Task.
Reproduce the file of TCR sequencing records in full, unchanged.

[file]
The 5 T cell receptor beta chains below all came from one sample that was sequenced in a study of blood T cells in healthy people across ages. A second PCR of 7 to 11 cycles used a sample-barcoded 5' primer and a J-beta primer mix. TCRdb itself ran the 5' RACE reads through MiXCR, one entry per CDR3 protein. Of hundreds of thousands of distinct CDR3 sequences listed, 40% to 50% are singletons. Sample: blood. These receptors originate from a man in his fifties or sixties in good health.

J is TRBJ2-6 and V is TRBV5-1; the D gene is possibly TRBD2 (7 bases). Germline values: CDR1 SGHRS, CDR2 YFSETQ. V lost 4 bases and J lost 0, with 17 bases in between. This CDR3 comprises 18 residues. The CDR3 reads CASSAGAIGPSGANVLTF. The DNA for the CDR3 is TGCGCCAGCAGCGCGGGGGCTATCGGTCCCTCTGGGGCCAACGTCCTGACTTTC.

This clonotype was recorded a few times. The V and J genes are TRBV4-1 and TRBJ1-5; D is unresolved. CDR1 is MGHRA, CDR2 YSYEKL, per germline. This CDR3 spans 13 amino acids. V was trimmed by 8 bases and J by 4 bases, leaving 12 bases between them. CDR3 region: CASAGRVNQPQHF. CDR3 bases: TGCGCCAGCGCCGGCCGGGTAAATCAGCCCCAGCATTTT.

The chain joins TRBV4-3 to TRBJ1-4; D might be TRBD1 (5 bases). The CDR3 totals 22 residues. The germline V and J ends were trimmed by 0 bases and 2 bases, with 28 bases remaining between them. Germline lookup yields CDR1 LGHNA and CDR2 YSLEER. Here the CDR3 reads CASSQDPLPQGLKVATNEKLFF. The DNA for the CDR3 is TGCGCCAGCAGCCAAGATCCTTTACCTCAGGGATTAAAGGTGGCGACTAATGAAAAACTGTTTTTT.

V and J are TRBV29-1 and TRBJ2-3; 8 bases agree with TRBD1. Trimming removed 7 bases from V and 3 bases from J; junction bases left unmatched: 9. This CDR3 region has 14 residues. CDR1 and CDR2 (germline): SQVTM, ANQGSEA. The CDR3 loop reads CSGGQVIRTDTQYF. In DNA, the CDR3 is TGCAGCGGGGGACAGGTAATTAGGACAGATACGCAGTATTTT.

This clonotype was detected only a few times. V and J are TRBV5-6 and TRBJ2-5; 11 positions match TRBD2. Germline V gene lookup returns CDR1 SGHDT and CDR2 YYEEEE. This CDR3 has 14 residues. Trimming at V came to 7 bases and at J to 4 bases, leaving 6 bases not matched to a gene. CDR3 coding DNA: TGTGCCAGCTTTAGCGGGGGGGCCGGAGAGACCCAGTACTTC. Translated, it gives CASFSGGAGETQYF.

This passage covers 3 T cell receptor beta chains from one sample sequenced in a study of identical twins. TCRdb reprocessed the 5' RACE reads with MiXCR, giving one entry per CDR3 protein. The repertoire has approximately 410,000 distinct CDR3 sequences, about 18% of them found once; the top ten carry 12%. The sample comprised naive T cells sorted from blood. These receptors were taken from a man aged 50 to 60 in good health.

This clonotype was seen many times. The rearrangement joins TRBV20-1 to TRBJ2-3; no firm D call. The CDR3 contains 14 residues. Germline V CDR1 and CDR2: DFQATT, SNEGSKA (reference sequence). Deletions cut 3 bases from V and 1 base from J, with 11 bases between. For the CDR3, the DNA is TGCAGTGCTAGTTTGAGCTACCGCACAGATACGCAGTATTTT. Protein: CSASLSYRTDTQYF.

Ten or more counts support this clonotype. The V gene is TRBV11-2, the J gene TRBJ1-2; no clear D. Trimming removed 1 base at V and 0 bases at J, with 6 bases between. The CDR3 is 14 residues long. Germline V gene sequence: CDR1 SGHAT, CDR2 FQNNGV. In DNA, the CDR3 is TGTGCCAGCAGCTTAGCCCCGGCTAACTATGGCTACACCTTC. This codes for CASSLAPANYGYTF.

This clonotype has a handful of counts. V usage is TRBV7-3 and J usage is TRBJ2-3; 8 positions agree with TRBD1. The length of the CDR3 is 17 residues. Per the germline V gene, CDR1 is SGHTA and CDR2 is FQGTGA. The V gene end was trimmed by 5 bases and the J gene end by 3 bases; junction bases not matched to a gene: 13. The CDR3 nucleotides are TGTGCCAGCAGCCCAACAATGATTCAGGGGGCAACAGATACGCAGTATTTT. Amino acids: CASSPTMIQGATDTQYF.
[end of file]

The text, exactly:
The 5 T cell receptor beta chains below all came from one sample that was sequenced in a study of blood T cells in healthy people across ages. A second PCR of 7 to 11 cycles used a sample-barcoded 5' primer and a J-beta primer mix. TCRdb itself ran the 5' RACE reads through MiXCR, one entry per CDR3 protein. Of hundreds of thousands of distinct CDR3 sequences listed, 40% to 50% are singletons. Sample: blood. These receptors originate from a man in his fifties or sixties in good health.

J is TRBJ2-6 and V is TRBV5-1; the D gene is possibly TRBD2 (7 bases). Germline values: CDR1 SGHRS, CDR2 YFSETQ. V lost 4 bases and J lost 0, with 17 bases in between. This CDR3 comprises 18 residues. The CDR3 reads CASSAGAIGPSGANVLTF. The DNA for the CDR3 is TGCGCCAGCAGCGCGGGGGCTATCGGTCCCTCTGGGGCCAACGTCCTGACTTTC.

This clonotype was recorded a few times. The V and J genes are TRBV4-1 and TRBJ1-5; D is unresolved. CDR1 is MGHRA, CDR2 YSYEKL, per germline. This CDR3 spans 13 amino acids. V was trimmed by 8 bases and J by 4 bases, leaving 12 bases between them. CDR3 region: CASAGRVNQPQHF. CDR3 bases: TGCGCCAGCGCCGGCCGGGTAAATCAGCCCCAGCATTTT.

The chain joins TRBV4-3 to TRBJ1-4; D might be TRBD1 (5 bases). The CDR3 totals 22 residues. The germline V and J ends were trimmed by 0 bases and 2 bases, with 28 bases remaining between them. Germline lookup yields CDR1 LGHNA and CDR2 YSLEER. Here the CDR3 reads CASSQDPLPQGLKVATNEKLFF. The DNA for the CDR3 is TGCGCCAGCAGCCAAGATCCTTTACCTCAGGGATTAAAGGTGGCGACTAATGAAAAACTGTTTTTT.

V and J are TRBV29-1 and TRBJ2-3; 8 bases agree with TRBD1. Trimming removed 7 bases from V and 3 bases from J; junction bases left unmatched: 9. This CDR3 region has 14 residues. CDR1 and CDR2 (germline): SQVTM, ANQGSEA. The CDR3 loop reads CSGGQVIRTDTQYF. In DNA, the CDR3 is TGCAGCGGGGGACAGGTAATTAGGACAGATACGCAGTATTTT.

This clonotype was detected only a few times. V and J are TRBV5-6 and TRBJ2-5; 11 positions match TRBD2. Germline V gene lookup returns CDR1 SGHDT and CDR2 YYEEEE. This CDR3 has 14 residues. Trimming at V came to 7 bases and at J to 4 bases, leaving 6 bases not matched to a gene. CDR3 coding DNA: TGTGCCAGCTTTAGCGGGGGGGCCGGAGAGACCCAGTACTTC. Translated, it gives CASFSGGAGETQYF.

This passage covers 3 T cell receptor beta chains from one sample sequenced in a study of identical twins. TCRdb reprocessed the 5' RACE reads with MiXCR, giving one entry per CDR3 protein. The repertoire has approximately 410,000 distinct CDR3 sequences, about 18% of them found once; the top ten carry 12%. The sample comprised naive T cells sorted from blood. These receptors were taken from a man aged 50 to 60 in good health.

This clonotype was seen many times. The rearrangement joins TRBV20-1 to TRBJ2-3; no firm D call. The CDR3 contains 14 residues. Germline V CDR1 and CDR2: DFQATT, SNEGSKA (reference sequence). Deletions cut 3 bases from V and 1 base from J, with 11 bases between. For the CDR3, the DNA is TGCAGTGCTAGTTTGAGCTACCGCACAGATACGCAGTATTTT. Protein: CSASLSYRTDTQYF.

Ten or more counts support this clonotype. The V gene is TRBV11-2, the J gene TRBJ1-2; no clear D. Trimming removed 1 base at V and 0 bases at J, with 6 bases between. The CDR3 is 14 residues long. Germline V gene sequence: CDR1 SGHAT, CDR2 FQNNGV. In DNA, the CDR3 is TGTGCCAGCAGCTTAGCCCCGGCTAACTATGGCTACACCTTC. This codes for CASSLAPANYGYTF.

This clonotype has a handful of counts. V usage is TRBV7-3 and J usage is TRBJ2-3; 8 positions agree with TRBD1. The length of the CDR3 is 17 residues. Per the germline V gene, CDR1 is SGHTA and CDR2 is FQGTGA. The V gene end was trimmed by 5 bases and the J gene end by 3 bases; junction bases not matched to a gene: 13. The CDR3 nucleotides are TGTGCCAGCAGCCCAACAATGATTCAGGGGGCAACAGATACGCAGTATTTT. Amino acids: CASSPTMIQGATDTQYF.